Corpus amount takes a long time to be fixed by the society.
The decision as to which member will get what type of parking takes a very long time.
The redevelopment under DCR 33(7) and 33(9) will continue, it is proposed to introduce the cluster or precinct development approach and to incentivise the same.
The Cluster Redevelopment Approach has successfully transformed the cities of Hong Kong, Singapore and Shanghai. It is proposed to adopt a similar approach for Urban Renewal in Maharashtra State. For the redevelopment of old buildings, it is proposed to undertake cluster development as strategy for expediting and to bring about planned development. In order to promote cluster redevelopment, it is proposed to give higher FSI to large cluster redevelopment. The main objectives of the cluster approach will be as follows :-
a) To transform the fractured development in to cohesive urban unit as laid down in Development Plan.
b) To provide modern accommodation and social services which raise living standards and reduce disparities amongst different sections of population.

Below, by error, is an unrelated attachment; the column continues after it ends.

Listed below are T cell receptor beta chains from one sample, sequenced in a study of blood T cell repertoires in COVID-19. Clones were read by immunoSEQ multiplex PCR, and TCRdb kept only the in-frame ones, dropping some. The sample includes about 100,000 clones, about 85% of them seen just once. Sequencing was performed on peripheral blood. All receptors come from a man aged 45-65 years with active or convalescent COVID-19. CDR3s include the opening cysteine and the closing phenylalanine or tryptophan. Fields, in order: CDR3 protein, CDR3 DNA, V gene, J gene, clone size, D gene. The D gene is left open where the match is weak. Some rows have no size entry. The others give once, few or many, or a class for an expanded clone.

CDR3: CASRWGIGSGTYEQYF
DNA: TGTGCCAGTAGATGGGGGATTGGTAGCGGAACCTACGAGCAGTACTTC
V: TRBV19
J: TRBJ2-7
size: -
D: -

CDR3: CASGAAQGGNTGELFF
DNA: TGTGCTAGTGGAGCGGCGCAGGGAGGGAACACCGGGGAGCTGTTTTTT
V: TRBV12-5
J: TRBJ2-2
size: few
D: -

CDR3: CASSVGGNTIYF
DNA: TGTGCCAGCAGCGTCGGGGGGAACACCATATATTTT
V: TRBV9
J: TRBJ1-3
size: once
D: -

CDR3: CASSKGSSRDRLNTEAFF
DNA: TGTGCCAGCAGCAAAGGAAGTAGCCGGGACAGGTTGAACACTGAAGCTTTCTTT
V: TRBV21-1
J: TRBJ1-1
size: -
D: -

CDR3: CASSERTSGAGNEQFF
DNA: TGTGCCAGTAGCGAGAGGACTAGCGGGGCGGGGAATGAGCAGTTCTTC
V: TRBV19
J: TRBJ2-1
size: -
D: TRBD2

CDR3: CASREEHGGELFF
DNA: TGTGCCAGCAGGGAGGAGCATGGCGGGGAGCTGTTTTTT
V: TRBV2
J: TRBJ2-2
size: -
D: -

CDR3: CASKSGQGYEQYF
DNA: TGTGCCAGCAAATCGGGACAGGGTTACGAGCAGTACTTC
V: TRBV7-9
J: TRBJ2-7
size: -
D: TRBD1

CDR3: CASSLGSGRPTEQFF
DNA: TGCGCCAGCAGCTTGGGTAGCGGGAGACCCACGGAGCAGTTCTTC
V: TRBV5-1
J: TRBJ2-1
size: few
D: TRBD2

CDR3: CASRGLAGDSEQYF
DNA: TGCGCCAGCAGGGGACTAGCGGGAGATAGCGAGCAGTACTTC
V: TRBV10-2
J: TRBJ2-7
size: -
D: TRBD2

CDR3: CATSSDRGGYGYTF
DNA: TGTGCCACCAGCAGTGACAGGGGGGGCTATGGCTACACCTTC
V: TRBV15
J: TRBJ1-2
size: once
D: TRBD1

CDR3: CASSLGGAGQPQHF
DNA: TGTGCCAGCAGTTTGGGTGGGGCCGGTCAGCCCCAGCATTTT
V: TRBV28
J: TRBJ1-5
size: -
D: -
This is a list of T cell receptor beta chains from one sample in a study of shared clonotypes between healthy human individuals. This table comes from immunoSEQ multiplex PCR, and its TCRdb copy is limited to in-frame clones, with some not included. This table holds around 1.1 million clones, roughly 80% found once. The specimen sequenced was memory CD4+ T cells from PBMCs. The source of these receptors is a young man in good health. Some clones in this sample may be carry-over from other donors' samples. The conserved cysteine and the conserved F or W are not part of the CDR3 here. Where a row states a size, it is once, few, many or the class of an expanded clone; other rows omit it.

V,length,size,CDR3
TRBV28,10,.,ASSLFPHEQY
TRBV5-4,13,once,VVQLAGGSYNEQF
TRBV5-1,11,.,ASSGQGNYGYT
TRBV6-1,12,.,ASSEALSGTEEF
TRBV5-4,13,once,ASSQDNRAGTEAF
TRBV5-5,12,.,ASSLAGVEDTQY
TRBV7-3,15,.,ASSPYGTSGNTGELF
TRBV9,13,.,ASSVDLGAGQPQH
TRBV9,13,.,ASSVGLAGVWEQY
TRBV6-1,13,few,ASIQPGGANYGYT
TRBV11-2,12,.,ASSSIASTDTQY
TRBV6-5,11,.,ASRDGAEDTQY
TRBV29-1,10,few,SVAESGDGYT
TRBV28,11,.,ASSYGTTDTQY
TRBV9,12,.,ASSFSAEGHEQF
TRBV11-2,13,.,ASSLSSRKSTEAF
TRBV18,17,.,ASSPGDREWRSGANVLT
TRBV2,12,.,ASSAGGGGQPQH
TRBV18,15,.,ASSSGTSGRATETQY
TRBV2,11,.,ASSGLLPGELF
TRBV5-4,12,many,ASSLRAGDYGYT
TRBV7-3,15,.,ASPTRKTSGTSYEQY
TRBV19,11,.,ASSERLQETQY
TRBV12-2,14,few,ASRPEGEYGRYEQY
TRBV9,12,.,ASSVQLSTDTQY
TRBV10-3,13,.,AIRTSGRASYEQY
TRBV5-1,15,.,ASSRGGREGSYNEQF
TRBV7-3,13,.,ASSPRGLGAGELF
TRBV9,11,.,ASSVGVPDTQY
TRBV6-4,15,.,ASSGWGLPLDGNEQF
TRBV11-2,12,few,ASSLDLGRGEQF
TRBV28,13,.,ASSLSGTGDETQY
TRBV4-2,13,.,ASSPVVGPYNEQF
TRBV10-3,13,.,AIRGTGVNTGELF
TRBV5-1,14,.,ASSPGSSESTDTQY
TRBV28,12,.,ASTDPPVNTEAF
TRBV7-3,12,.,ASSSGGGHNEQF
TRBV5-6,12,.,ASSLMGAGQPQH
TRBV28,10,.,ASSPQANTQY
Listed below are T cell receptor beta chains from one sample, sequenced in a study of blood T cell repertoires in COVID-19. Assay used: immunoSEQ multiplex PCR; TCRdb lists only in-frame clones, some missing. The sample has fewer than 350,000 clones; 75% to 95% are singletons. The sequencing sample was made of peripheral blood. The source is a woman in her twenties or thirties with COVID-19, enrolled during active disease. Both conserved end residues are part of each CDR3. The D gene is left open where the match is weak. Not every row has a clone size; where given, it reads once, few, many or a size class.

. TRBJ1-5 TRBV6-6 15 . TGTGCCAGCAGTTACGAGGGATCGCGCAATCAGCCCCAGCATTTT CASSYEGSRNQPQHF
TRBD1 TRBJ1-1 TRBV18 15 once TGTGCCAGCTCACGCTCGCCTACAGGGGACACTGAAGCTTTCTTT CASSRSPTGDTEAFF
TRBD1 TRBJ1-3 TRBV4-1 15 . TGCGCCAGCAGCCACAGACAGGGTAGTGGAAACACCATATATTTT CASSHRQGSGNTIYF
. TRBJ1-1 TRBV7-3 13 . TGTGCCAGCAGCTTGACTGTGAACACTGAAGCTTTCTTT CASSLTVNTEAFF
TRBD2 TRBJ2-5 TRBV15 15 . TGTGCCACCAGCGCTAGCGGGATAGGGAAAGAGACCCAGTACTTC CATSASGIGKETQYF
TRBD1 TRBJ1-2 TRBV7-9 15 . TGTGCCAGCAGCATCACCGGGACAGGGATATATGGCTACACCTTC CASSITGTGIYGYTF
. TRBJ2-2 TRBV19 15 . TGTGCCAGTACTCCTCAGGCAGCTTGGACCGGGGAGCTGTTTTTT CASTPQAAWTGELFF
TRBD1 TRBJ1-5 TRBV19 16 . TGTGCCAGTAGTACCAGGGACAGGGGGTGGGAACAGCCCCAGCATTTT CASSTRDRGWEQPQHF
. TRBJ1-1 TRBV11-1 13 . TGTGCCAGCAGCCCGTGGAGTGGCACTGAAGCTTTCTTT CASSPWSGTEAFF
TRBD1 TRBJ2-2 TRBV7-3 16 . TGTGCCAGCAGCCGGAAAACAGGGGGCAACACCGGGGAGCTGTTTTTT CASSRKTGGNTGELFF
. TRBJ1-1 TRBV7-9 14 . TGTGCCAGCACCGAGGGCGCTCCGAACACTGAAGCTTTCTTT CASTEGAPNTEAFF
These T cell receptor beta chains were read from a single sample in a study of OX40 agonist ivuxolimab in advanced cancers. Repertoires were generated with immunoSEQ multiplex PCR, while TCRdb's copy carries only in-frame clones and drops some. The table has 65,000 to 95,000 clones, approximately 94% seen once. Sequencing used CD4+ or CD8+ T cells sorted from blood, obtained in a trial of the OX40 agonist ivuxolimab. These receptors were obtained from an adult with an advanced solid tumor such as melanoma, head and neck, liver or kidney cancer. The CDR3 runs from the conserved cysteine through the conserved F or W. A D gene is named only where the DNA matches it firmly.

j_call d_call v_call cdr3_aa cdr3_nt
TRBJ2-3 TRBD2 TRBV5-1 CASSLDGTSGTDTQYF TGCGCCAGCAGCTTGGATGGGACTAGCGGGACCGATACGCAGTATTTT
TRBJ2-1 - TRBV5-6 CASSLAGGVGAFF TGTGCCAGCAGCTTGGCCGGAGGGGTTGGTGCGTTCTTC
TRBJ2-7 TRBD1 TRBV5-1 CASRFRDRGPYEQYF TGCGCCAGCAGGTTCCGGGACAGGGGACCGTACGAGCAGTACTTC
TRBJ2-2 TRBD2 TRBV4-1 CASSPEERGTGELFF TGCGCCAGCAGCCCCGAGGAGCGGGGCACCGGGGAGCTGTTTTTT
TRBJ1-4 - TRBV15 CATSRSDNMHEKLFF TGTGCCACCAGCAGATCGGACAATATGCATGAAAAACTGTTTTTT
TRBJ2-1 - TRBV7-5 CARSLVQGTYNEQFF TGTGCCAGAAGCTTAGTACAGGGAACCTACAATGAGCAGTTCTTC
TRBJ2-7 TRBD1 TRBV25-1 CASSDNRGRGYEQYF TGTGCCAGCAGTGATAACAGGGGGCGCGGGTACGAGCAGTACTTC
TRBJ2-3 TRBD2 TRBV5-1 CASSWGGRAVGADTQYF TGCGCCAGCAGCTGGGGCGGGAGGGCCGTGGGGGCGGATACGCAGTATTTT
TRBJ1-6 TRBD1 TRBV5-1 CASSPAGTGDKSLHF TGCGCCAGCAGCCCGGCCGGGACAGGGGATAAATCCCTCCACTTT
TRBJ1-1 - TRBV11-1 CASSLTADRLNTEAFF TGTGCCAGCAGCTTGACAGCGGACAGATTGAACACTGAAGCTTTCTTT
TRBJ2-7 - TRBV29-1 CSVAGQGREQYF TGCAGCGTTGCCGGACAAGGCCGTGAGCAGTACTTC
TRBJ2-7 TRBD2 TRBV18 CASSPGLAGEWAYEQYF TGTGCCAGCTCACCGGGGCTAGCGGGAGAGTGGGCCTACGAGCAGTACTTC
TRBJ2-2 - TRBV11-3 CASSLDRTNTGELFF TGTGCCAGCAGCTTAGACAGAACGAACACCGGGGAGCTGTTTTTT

c) To provide an environment which permits the residents of such areas to live fuller and richer lives free of physical and social stress that are generally associated with haphazard urban development.
d) To facilitate development and proper maintenance of infrastructure facilities such as sewerage / storm water drainage /DP Roads which cannot be developed because of the present haphazard Development
e) To generate maximum number of surplus tenements for rehabilitation of the occupiers who are on Master List of MHADA. The fact that MHADA will play the nodal role in the cluster approach and shall be a signatory to all the agreements will provide greater acceptability and credibility amongst the tenants and landlords.